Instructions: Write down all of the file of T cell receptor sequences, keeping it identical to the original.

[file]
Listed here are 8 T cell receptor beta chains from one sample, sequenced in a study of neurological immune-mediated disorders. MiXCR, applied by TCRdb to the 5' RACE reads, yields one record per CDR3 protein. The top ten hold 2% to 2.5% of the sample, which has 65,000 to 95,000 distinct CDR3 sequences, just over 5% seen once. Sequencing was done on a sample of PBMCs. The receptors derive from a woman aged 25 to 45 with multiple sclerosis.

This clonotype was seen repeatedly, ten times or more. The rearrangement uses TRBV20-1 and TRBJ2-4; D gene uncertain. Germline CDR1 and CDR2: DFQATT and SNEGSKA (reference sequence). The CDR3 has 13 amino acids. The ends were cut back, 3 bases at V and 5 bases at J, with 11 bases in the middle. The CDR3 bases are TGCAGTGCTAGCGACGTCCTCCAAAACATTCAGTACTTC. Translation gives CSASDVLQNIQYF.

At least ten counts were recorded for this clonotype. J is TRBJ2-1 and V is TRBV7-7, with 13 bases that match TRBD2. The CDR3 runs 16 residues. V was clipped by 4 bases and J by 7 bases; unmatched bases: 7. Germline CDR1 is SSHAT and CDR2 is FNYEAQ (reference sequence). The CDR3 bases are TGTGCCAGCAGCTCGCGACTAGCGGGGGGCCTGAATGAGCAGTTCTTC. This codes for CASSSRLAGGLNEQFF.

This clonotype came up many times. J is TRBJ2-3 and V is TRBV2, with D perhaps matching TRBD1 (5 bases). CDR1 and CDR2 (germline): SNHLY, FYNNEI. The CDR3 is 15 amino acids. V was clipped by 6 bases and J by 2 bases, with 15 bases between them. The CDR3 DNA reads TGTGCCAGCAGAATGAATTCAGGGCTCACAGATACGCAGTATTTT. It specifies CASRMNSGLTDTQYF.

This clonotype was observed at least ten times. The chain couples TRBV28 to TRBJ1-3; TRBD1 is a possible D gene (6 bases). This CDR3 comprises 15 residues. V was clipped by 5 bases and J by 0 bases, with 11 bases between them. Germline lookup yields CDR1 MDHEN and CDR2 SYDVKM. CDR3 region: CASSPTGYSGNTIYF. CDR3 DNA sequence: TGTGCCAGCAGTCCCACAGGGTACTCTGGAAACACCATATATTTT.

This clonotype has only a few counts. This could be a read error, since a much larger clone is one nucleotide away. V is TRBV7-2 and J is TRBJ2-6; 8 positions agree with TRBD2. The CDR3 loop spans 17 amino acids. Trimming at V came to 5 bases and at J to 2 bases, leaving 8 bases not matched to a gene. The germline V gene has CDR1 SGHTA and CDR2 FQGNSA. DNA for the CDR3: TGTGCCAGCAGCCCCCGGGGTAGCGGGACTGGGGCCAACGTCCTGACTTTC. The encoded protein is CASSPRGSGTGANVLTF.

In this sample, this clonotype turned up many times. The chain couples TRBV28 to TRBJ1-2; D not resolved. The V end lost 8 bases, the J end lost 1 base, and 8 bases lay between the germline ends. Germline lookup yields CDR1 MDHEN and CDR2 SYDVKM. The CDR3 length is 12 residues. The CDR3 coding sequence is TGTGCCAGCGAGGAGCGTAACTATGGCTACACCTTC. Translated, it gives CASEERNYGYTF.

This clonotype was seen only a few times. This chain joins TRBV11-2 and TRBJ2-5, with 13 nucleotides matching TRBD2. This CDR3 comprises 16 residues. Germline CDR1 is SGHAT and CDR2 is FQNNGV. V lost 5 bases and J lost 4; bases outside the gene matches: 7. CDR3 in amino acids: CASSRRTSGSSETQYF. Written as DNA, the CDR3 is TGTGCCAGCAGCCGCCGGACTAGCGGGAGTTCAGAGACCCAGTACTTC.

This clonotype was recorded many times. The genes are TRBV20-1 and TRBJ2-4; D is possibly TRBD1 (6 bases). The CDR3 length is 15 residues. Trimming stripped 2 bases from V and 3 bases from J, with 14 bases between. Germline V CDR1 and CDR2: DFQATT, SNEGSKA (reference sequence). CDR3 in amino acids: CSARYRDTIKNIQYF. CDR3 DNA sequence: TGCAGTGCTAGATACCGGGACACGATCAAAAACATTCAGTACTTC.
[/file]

Listed here are 8 T cell receptor beta chains from one sample, sequenced in a study of neurological immune-mediated disorders. MiXCR, applied by TCRdb to the 5' RACE reads, yields one record per CDR3 protein. The top ten hold 2% to 2.5% of the sample, which has 65,000 to 95,000 distinct CDR3 sequences, just over 5% seen once. Sequencing was done on a sample of PBMCs. The receptors derive from a woman aged 25 to 45 with multiple sclerosis.

This clonotype was seen repeatedly, ten times or more. The rearrangement uses TRBV20-1 and TRBJ2-4; D gene uncertain. Germline CDR1 and CDR2: DFQATT and SNEGSKA (reference sequence). The CDR3 has 13 amino acids. The ends were cut back, 3 bases at V and 5 bases at J, with 11 bases in the middle. The CDR3 bases are TGCAGTGCTAGCGACGTCCTCCAAAACATTCAGTACTTC. Translation gives CSASDVLQNIQYF.

At least ten counts were recorded for this clonotype. J is TRBJ2-1 and V is TRBV7-7, with 13 bases that match TRBD2. The CDR3 runs 16 residues. V was clipped by 4 bases and J by 7 bases; unmatched bases: 7. Germline CDR1 is SSHAT and CDR2 is FNYEAQ (reference sequence). The CDR3 bases are TGTGCCAGCAGCTCGCGACTAGCGGGGGGCCTGAATGAGCAGTTCTTC. This codes for CASSSRLAGGLNEQFF.

This clonotype came up many times. J is TRBJ2-3 and V is TRBV2, with D perhaps matching TRBD1 (5 bases). CDR1 and CDR2 (germline): SNHLY, FYNNEI. The CDR3 is 15 amino acids. V was clipped by 6 bases and J by 2 bases, with 15 bases between them. The CDR3 DNA reads TGTGCCAGCAGAATGAATTCAGGGCTCACAGATACGCAGTATTTT. It specifies CASRMNSGLTDTQYF.

This clonotype was observed at least ten times. The chain couples TRBV28 to TRBJ1-3; TRBD1 is a possible D gene (6 bases). This CDR3 comprises 15 residues. V was clipped by 5 bases and J by 0 bases, with 11 bases between them. Germline lookup yields CDR1 MDHEN and CDR2 SYDVKM. CDR3 region: CASSPTGYSGNTIYF. CDR3 DNA sequence: TGTGCCAGCAGTCCCACAGGGTACTCTGGAAACACCATATATTTT.

This clonotype has only a few counts. This could be a read error, since a much larger clone is one nucleotide away. V is TRBV7-2 and J is TRBJ2-6; 8 positions agree with TRBD2. The CDR3 loop spans 17 amino acids. Trimming at V came to 5 bases and at J to 2 bases, leaving 8 bases not matched to a gene. The germline V gene has CDR1 SGHTA and CDR2 FQGNSA. DNA for the CDR3: TGTGCCAGCAGCCCCCGGGGTAGCGGGACTGGGGCCAACGTCCTGACTTTC. The encoded protein is CASSPRGSGTGANVLTF.

In this sample, this clonotype turned up many times. The chain couples TRBV28 to TRBJ1-2; D not resolved. The V end lost 8 bases, the J end lost 1 base, and 8 bases lay between the germline ends. Germline lookup yields CDR1 MDHEN and CDR2 SYDVKM. The CDR3 length is 12 residues. The CDR3 coding sequence is TGTGCCAGCGAGGAGCGTAACTATGGCTACACCTTC. Translated, it gives CASEERNYGYTF.

This clonotype was seen only a few times. This chain joins TRBV11-2 and TRBJ2-5, with 13 nucleotides matching TRBD2. This CDR3 comprises 16 residues. Germline CDR1 is SGHAT and CDR2 is FQNNGV. V lost 5 bases and J lost 4; bases outside the gene matches: 7. CDR3 in amino acids: CASSRRTSGSSETQYF. Written as DNA, the CDR3 is TGTGCCAGCAGCCGCCGGACTAGCGGGAGTTCAGAGACCCAGTACTTC.

This clonotype was recorded many times. The genes are TRBV20-1 and TRBJ2-4; D is possibly TRBD1 (6 bases). The CDR3 length is 15 residues. Trimming stripped 2 bases from V and 3 bases from J, with 14 bases between. Germline V CDR1 and CDR2: DFQATT, SNEGSKA (reference sequence). CDR3 in amino acids: CSARYRDTIKNIQYF. CDR3 DNA sequence: TGCAGTGCTAGATACCGGGACACGATCAAAAACATTCAGTACTTC.